some desserts such as dulce de coco, marrayos

some snacks, tapas, canapés, cocktail appetizers

Clearly, when a dish has sauce or is liquid it’s more practical to use a spoon. Sometimes we have a dilemma regarding what utensil to use, especially with desserts. The spoon makes sense for soft desserts such as flanes (custards), helados (ice cream) or any dessert accompanied with a syrup. The fork is normally used for cakes and fruits. Sometimes, when a cake has or is served with ice cream, then a spoon suits the need. When in doubt, follow your hostess, who’s sure to provide the requisite utensil in the hope that she knows what to use. ¡Enjoy!

*The fritter recipes can be found in Sabrosuras Boricuas and Homestyle Puerto Rican Cooking cookbooks, sold at

E. Garriga is the Author ofSabrosuras BoricuasandHomestyle PuertoRican Cookingcookbooks and is a frequent contributor at

Thursday, September 24, 2020

Las Dunas Beach Apartments Vacation Rentals


Las Dunas Beach Apartments Vacation Rentals

8 Units Available - 2 BR, 1 BR and Studios

Call for Great Discounts 305-321-0217


Las Dunas Apartments
Las Dunas Apartments
Jobos Beach Puerto Rico 
Jobos Beach Puerto Rico
Snorkeling Las Dunas Jobos Beach Puerto Rico Snorkeling Las Dunas Jobos Beach Puerto Rico
Cave Exploring Las Dunas 
Cave Exploring Las Dunas
Surfing Jobos Beach Surfing Jobos Beach
Las Dunas Beach Apartments Dining Area Las Dunas Beach Apartments Dining Area
Las Dunas Beach Apartments Bed Room
Bed Room with Balcony View
]Horseback Riding Las Dunas Jobos Beach Puerto Rico 
Horseback Riding Las Dunas Jobos Beach Puerto Rico

Location: Isabela, Puerto Rico, Puerto Rico, Caribbean (Caribbean) View Map

Accommodations:  8 Apartments Available - 2 Bedroom, 1 bedroom and Studio Apartments available

Quiet area, very private, short & long term rentals

Amenities: new kitchen, new bathroom, fully  furnished, sheets and towels, kitchenware, washer and dryer, fans in each room, air conditioned, Internet, small pets OK. World Class Surf capita,  horsebackriding, golf, tennis,  windsurfing, kitesurfing, surfing classes. Saand dunes stretch for 10 miles, 11 minutes from local airport. located near Rincon close to Villa Montana and Shacks Beach.

Vacation Rental Features

  • Amenities
    • Washing Machine
    • Air-Conditioning
    • Linens Provided
    • Clothes Dryer
  • Beds
    • Sleep Sofa /Futon
    • Queen
  • Entertainment
    • Satellite Or Cable
  • Kitchen
    • Cooking Utensils
    • Refrigerator
    • Microwave
    • Full Kitchen
  • Outdoor Features
    • Deck/Patio
    • Balcony
  • View/Location
    • Beach View
  • Communications
    • Wireless Broadband
  • Suitability
    • Non Smoking Only
    • Pets Considered
    • Handicapped Accessible (May Have Limitations)
    • Wheelchair Accessible
  • Activities

Check us out on Facebbook

Wednesday, September 23, 2020

The “Puerto Ricanization” of Central Florida

The “Puerto Ricanization” of Central Florida

Florida Puerto RicansCentral Florida has become a hot bed of Puerto Rican immigration and migration.  Florida now boasts nearly 850,000 Puerto Ricans in the state, which account for 18% of the nation’s entire Puerto Rican population.  The population growth of Puerto Ricans has made it one of the largest ethnic groups in Florida, second only to Cubans.  The area of highest Puerto Rican density in Florida is Orlando and Kissimmee, however some of the oldest Puerto Rican roots in the state are grounded in the Tampa Bay region.  If you’re coming to Florida looking for authentic Puerto Rican culture, skip on Orlando and Disney, take care of the Budget car rental, and drive over to Tampa Bay.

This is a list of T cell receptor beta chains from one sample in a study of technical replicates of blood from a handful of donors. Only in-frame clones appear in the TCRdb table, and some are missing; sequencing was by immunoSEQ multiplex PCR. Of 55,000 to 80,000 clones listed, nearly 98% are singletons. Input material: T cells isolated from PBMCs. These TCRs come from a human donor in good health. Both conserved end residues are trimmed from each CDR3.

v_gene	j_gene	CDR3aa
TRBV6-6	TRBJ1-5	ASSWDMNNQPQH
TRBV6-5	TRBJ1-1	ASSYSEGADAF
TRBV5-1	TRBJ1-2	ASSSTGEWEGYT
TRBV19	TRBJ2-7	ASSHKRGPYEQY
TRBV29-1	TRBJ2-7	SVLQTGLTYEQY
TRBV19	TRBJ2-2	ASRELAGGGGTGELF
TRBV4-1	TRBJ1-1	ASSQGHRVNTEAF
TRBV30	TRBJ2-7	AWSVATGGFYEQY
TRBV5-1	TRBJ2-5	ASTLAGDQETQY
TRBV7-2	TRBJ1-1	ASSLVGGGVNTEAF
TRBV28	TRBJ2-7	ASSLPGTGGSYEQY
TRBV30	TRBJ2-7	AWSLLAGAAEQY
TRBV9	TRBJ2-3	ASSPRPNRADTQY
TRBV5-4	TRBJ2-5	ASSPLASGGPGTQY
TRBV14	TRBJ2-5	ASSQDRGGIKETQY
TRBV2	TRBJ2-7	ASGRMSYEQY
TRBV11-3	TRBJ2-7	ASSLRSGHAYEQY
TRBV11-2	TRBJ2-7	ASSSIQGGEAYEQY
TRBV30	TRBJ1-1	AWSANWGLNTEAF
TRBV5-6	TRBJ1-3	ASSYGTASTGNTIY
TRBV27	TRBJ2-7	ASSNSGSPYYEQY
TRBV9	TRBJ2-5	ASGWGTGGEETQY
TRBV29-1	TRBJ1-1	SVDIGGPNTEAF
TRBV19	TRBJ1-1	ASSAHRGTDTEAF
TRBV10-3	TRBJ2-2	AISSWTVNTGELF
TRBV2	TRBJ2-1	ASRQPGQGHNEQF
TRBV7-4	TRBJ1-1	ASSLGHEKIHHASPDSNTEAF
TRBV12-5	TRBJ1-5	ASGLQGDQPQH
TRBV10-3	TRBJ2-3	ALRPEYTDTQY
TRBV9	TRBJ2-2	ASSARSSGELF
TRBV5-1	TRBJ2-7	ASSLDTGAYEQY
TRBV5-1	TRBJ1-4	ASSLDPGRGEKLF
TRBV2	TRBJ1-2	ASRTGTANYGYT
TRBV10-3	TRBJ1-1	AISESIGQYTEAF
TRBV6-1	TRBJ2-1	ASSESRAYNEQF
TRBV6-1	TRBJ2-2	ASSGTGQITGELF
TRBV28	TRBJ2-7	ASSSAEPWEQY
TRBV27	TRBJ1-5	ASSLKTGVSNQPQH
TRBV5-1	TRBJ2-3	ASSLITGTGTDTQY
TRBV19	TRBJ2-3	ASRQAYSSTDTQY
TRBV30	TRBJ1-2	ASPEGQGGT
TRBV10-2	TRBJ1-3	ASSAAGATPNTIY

The car ride will lead you along the I-4 corridor where 350,000 Puerto Ricans currently reside.  There are 135,000 Puerto Ricans in the Tampa Bay area, which comprises 28% of the entire Hispanic/Latino population in Tampa Bay.  The Tampa-St. Petersburg region has perhaps the oldest Puerto Rican community in Florida, dating back to the 19th century when Ybor City in Tampa was in its heyday as a cigar manufacturing, commercial center.  If you plan to come to Tampa Bay for a genuine Puerto Rican experience, come in December.

Not only is the weather spectacular in the bay area in winter, but Tampa has lovely Puerto Rican “parrandas.”  Parrandas are the Puerto Rican version of Christmas caroling, when a large group of friends gather together to surprise another friend.  Parranderos not only sing traditional Puerto Rican Christmas songs called “aguilandos” but they also frequently play instruments, such as tamborines, guitar, guiro, and maracas among others.  The parrandas usually start around 10 p.m. when the group arrives to a house, serenades the owner, and is invited in for drinks and refreshments.  The group grows and they leave for another house, and this can last until 3 or 4a.m.  For the luckiest parranderos, they can enjoy traditional Puerto Rican favorites like coconut flavored pudding, rice with pigeon peas, pig and Puerto Rican coconut rum, as well as other favorites from the island.  The biggest days to be in Tampa are December 24- Noche Buena (Christmas Eve); December 25 Navidad (Christmas Day); December 31 Despedida de Año.  Of course no Latino holiday season would be complete without el Día de Reyes (Three Kings Day) on January 6th, which is the favorite of Latino children around the world. Check out Rancho Las Palmas of Tampa, at 5909 Hartford Street as they host Puerto Rican Parranda Navideña Sunday.  After your holiday parties are over, take some time to explore more of the Puerto Rican gastronomy in the bay area.

Probably the most famous Puerto Rican restaurant is La Casona at 5709 N. Armenia in Tampa.  Reviewers on their facebook page describe it as “absolutely the best Puerto Rican food in Tampa” and “best mofongo north of San Juan, best pollo salteado ever.”  This should provide good reason to go there.  Other favorites are masitas (fried pork pieces) and the camarones a la casona con pan (sautéed shrimp in butter and spices with bread).  If you are looking for something earthier and without frills, go to Mi Pueblo Cafeteria.